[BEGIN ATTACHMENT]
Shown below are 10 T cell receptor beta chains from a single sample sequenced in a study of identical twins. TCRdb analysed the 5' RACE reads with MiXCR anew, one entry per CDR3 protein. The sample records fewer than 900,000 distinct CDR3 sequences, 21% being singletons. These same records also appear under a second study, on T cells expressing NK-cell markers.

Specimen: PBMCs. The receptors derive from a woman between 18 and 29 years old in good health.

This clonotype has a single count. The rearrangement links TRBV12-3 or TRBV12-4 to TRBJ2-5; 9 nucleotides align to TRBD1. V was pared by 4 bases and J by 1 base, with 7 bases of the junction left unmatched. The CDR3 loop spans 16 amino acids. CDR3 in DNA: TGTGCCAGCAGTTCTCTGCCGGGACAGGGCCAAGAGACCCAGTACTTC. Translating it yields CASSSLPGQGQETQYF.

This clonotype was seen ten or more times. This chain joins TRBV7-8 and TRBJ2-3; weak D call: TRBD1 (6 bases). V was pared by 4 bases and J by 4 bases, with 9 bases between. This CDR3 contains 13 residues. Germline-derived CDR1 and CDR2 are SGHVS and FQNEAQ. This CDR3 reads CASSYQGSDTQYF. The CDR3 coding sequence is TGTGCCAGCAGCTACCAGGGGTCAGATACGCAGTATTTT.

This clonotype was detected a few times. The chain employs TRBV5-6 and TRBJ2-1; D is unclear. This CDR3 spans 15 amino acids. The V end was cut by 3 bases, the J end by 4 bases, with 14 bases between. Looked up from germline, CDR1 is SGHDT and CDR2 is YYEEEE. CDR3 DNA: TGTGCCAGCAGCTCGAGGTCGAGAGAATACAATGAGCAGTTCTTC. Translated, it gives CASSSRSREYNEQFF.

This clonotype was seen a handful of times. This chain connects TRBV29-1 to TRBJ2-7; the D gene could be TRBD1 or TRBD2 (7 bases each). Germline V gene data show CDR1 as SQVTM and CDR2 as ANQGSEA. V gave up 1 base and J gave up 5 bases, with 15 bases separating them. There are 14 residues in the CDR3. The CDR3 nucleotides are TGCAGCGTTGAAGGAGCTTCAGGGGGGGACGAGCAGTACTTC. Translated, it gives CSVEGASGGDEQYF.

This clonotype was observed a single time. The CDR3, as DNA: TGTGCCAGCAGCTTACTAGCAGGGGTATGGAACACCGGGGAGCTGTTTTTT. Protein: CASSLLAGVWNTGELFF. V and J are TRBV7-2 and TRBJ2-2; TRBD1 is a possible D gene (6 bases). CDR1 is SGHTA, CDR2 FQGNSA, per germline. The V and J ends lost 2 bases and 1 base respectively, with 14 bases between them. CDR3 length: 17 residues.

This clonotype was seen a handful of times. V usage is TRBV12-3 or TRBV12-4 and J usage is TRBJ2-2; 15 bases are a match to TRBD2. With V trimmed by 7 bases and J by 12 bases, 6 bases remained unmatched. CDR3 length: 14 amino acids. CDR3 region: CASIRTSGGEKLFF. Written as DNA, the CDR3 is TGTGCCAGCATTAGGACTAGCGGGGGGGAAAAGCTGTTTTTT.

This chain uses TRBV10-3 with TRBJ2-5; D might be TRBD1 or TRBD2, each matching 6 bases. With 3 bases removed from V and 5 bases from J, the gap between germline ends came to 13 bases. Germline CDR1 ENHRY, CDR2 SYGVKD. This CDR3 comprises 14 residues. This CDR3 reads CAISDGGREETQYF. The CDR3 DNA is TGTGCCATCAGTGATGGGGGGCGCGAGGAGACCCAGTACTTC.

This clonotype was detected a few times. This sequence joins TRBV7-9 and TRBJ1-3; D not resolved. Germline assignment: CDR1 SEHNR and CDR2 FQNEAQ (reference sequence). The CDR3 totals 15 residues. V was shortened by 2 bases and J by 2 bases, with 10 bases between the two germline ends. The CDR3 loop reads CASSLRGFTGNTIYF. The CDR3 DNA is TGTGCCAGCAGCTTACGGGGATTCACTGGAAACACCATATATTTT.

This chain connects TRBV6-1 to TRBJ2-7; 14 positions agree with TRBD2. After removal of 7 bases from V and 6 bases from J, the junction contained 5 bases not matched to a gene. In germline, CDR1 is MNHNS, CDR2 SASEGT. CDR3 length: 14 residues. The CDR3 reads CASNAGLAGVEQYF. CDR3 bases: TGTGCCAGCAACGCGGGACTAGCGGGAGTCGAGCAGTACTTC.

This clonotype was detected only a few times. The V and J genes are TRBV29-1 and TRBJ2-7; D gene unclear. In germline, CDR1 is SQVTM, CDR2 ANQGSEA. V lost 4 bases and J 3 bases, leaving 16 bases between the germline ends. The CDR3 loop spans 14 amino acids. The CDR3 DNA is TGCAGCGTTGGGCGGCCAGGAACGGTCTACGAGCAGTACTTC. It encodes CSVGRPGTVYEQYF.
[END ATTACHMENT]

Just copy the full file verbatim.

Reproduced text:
Shown below are 10 T cell receptor beta chains from a single sample sequenced in a study of identical twins. TCRdb analysed the 5' RACE reads with MiXCR anew, one entry per CDR3 protein. The sample records fewer than 900,000 distinct CDR3 sequences, 21% being singletons. These same records also appear under a second study, on T cells expressing NK-cell markers.

Specimen: PBMCs. The receptors derive from a woman between 18 and 29 years old in good health.

This clonotype has a single count. The rearrangement links TRBV12-3 or TRBV12-4 to TRBJ2-5; 9 nucleotides align to TRBD1. V was pared by 4 bases and J by 1 base, with 7 bases of the junction left unmatched. The CDR3 loop spans 16 amino acids. CDR3 in DNA: TGTGCCAGCAGTTCTCTGCCGGGACAGGGCCAAGAGACCCAGTACTTC. Translating it yields CASSSLPGQGQETQYF.

This clonotype was seen ten or more times. This chain joins TRBV7-8 and TRBJ2-3; weak D call: TRBD1 (6 bases). V was pared by 4 bases and J by 4 bases, with 9 bases between. This CDR3 contains 13 residues. Germline-derived CDR1 and CDR2 are SGHVS and FQNEAQ. This CDR3 reads CASSYQGSDTQYF. The CDR3 coding sequence is TGTGCCAGCAGCTACCAGGGGTCAGATACGCAGTATTTT.

This clonotype was detected a few times. The chain employs TRBV5-6 and TRBJ2-1; D is unclear. This CDR3 spans 15 amino acids. The V end was cut by 3 bases, the J end by 4 bases, with 14 bases between. Looked up from germline, CDR1 is SGHDT and CDR2 is YYEEEE. CDR3 DNA: TGTGCCAGCAGCTCGAGGTCGAGAGAATACAATGAGCAGTTCTTC. Translated, it gives CASSSRSREYNEQFF.

This clonotype was seen a handful of times. This chain connects TRBV29-1 to TRBJ2-7; the D gene could be TRBD1 or TRBD2 (7 bases each). Germline V gene data show CDR1 as SQVTM and CDR2 as ANQGSEA. V gave up 1 base and J gave up 5 bases, with 15 bases separating them. There are 14 residues in the CDR3. The CDR3 nucleotides are TGCAGCGTTGAAGGAGCTTCAGGGGGGGACGAGCAGTACTTC. Translated, it gives CSVEGASGGDEQYF.

This clonotype was observed a single time. The CDR3, as DNA: TGTGCCAGCAGCTTACTAGCAGGGGTATGGAACACCGGGGAGCTGTTTTTT. Protein: CASSLLAGVWNTGELFF. V and J are TRBV7-2 and TRBJ2-2; TRBD1 is a possible D gene (6 bases). CDR1 is SGHTA, CDR2 FQGNSA, per germline. The V and J ends lost 2 bases and 1 base respectively, with 14 bases between them. CDR3 length: 17 residues.

This clonotype was seen a handful of times. V usage is TRBV12-3 or TRBV12-4 and J usage is TRBJ2-2; 15 bases are a match to TRBD2. With V trimmed by 7 bases and J by 12 bases, 6 bases remained unmatched. CDR3 length: 14 amino acids. CDR3 region: CASIRTSGGEKLFF. Written as DNA, the CDR3 is TGTGCCAGCATTAGGACTAGCGGGGGGGAAAAGCTGTTTTTT.

This chain uses TRBV10-3 with TRBJ2-5; D might be TRBD1 or TRBD2, each matching 6 bases. With 3 bases removed from V and 5 bases from J, the gap between germline ends came to 13 bases. Germline CDR1 ENHRY, CDR2 SYGVKD. This CDR3 comprises 14 residues. This CDR3 reads CAISDGGREETQYF. The CDR3 DNA is TGTGCCATCAGTGATGGGGGGCGCGAGGAGACCCAGTACTTC.

This clonotype was detected a few times. This sequence joins TRBV7-9 and TRBJ1-3; D not resolved. Germline assignment: CDR1 SEHNR and CDR2 FQNEAQ (reference sequence). The CDR3 totals 15 residues. V was shortened by 2 bases and J by 2 bases, with 10 bases between the two germline ends. The CDR3 loop reads CASSLRGFTGNTIYF. The CDR3 DNA is TGTGCCAGCAGCTTACGGGGATTCACTGGAAACACCATATATTTT.

This chain connects TRBV6-1 to TRBJ2-7; 14 positions agree with TRBD2. After removal of 7 bases from V and 6 bases from J, the junction contained 5 bases not matched to a gene. In germline, CDR1 is MNHNS, CDR2 SASEGT. CDR3 length: 14 residues. The CDR3 reads CASNAGLAGVEQYF. CDR3 bases: TGTGCCAGCAACGCGGGACTAGCGGGAGTCGAGCAGTACTTC.

This clonotype was detected only a few times. The V and J genes are TRBV29-1 and TRBJ2-7; D gene unclear. In germline, CDR1 is SQVTM, CDR2 ANQGSEA. V lost 4 bases and J 3 bases, leaving 16 bases between the germline ends. The CDR3 loop spans 14 amino acids. The CDR3 DNA is TGCAGCGTTGGGCGGCCAGGAACGGTCTACGAGCAGTACTTC. It encodes CSVGRPGTVYEQYF.